Modifications

The number one upgrade or modification for reflector telescopes is the eyepieces. Yours may come with one or two eyepieces with different levels of magnification, but if you want more control over the image you’re seeing through your telescope, then you’ll want to add to your collection of eyepieces.

Additional eyepieces can give you more magnification options, different fields of view, and even a smaller or larger exit pupil if needed.

Pros & Cons of Reflector Telescopes

Pros
  • Can be very affordable
  • Interchangeable eyepieces allow for customization
  • Large mirrors take in a lot of light
Cons
  • The open design means mirrors need constant cleaning
  • Mirrors require collimation every use

Refractor Telescope Overview

Refractor telescopes haven’t been around quite as long as reflectors. They’re a sealed design so they are less susceptible to dirt and debris. They also don’t need as much adjusting and never need collimation like a reflector telescope. Likewise, they’re smaller and more compact than reflector telescopes, making them a great choice for astronomy on-the-go.

Refracting Telescope diagram

How Does It Work?

Refractor telescopes have a large lens on the very front. This lens is convex, taking in light and refracting or bending it into a smaller beam of light that gets sent back to another lens at the rear of the telescope.

This lens, also convex but facing the other direction, takes the smaller beam of light and magnifies it so that you can get a large, clear image.

Applications

Refractor telescopes tend to be better at observing deep-sky objects. When you want to look past the moon and the nearby planets in our solar system, refractor telescopes make it possible.

Since they’re also smaller, they’re better for anyone who doesn’t always do their viewing from the same location.

Lens & Mirror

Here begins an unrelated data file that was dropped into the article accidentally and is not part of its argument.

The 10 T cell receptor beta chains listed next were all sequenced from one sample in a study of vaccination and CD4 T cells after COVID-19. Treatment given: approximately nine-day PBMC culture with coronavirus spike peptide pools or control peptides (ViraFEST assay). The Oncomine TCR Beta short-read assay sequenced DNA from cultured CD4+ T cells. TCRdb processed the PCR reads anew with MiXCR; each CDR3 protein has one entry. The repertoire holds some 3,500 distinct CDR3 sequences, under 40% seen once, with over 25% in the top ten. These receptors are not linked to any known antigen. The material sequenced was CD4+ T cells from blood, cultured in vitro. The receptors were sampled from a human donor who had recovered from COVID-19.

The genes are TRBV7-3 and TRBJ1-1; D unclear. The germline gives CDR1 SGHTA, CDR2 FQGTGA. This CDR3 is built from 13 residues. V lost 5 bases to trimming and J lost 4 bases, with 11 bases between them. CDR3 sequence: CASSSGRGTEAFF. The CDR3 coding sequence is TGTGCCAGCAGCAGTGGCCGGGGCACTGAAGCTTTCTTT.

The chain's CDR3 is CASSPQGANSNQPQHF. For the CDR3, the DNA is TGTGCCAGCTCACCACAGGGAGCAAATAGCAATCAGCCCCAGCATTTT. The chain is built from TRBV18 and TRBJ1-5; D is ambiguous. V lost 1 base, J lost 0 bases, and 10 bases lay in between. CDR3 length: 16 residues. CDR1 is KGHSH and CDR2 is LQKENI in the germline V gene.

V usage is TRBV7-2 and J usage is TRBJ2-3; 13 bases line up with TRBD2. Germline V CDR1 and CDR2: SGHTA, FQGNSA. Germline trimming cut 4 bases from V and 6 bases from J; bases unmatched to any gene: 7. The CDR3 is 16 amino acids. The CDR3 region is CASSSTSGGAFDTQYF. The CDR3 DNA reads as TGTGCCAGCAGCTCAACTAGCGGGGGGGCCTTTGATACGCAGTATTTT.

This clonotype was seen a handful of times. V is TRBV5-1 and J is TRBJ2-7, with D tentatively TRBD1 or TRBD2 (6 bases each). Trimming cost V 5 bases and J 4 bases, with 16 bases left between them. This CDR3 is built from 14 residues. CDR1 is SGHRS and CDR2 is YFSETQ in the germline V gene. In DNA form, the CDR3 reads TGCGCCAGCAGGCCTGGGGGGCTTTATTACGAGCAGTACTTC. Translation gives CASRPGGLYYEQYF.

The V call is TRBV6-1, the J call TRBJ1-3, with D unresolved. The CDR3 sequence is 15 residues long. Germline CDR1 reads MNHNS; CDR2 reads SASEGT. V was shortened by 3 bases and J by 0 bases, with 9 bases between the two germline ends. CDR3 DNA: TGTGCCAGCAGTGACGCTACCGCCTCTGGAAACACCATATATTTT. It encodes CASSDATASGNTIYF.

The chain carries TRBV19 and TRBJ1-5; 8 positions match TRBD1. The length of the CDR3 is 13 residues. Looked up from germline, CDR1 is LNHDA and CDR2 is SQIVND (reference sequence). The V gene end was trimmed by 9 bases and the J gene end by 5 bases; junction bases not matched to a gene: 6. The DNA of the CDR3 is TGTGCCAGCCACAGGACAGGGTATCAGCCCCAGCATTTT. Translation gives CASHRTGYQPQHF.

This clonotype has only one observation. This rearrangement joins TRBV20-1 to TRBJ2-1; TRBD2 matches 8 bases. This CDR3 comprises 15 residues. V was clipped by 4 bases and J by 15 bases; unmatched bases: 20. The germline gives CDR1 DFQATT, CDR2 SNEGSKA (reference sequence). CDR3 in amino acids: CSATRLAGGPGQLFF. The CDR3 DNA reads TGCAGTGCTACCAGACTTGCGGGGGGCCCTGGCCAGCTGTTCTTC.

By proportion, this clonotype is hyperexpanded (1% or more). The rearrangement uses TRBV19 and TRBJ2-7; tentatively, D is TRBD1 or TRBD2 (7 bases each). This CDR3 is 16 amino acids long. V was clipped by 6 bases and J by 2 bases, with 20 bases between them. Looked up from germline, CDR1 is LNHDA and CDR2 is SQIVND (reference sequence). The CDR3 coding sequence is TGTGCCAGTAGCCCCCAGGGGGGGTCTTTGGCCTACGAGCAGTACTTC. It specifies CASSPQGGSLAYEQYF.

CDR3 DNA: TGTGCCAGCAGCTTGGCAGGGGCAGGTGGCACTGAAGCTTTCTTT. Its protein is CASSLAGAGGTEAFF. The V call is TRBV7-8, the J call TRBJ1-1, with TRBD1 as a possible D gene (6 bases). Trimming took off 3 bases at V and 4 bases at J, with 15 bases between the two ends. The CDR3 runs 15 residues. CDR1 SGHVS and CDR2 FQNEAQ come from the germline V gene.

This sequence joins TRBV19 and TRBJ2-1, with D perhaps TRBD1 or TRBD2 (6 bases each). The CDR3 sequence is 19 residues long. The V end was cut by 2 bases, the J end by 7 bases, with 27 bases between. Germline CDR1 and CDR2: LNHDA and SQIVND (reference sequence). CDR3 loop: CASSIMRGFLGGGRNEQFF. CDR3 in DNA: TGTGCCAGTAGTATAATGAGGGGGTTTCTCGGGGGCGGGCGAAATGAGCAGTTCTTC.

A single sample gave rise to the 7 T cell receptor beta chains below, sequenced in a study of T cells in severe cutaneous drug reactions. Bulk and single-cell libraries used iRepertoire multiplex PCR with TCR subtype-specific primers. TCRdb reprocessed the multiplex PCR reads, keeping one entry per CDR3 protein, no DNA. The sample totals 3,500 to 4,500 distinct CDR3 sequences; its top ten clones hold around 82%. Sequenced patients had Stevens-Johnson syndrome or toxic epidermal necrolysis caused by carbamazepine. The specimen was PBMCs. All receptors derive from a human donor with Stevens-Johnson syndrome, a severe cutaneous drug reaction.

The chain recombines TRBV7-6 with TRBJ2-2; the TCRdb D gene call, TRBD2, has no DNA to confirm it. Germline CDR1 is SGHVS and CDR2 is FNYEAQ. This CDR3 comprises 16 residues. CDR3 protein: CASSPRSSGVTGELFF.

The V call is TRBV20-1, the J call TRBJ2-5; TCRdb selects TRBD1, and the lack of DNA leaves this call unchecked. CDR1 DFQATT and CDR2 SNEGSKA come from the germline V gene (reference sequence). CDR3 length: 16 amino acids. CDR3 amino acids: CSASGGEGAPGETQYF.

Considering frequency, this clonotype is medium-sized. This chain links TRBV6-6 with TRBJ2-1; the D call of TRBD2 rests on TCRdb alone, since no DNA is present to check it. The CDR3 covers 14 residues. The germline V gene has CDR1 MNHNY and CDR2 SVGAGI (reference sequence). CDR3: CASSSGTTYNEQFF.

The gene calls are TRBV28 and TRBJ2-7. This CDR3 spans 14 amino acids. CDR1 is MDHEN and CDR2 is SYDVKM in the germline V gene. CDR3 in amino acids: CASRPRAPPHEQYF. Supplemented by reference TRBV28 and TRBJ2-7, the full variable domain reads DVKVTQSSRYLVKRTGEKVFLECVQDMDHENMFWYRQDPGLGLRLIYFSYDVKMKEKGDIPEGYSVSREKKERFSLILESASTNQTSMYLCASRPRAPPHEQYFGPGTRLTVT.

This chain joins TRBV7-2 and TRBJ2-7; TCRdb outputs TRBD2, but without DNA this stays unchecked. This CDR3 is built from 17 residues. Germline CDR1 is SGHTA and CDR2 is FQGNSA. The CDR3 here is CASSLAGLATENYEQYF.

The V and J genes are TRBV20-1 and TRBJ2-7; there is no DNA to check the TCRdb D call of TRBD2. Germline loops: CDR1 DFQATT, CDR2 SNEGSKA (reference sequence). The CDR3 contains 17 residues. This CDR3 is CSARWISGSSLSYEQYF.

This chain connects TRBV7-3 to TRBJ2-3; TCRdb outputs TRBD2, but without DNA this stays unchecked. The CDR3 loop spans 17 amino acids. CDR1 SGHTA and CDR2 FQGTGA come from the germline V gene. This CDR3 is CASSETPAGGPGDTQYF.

The refractor telescope uses two lenses as opposed to the two mirrors employed by a reflector telescope. These lenses refract light to provide you with an image; earning the name of refractor telescope.

But the problem is that not all the colors of light refract at the same rate. This means that the light colors are reaching the secondary lens at different rates, causing chromatic aberration. You’ll see this as fuzzy colors and colored rings around celestial bodies.

Merkmak F36050 Telescope

Special lenses have been made to combat this issue, but they can be extremely expensive. Luckily, it’s not as big of a deal on smaller-aperture telescopes like the ones most people purchase for home and hobby use.

Magnification

If you divide the focal length of your refracting telescope by the focal length of your eyepiece, you’ll get the magnification level of your telescope. But you can always change this by swapping out your eyepiece.

To get more magnification, you can either use a higher magnification eyepiece or get a telescope with a longer focal length. On average, most refractor telescopes feature magnification from 50x-500x, depending on the eyepiece. The specifications on a refractor are typically found on the focusing tube between the optical tube and the eyepiece.

Telescope numbers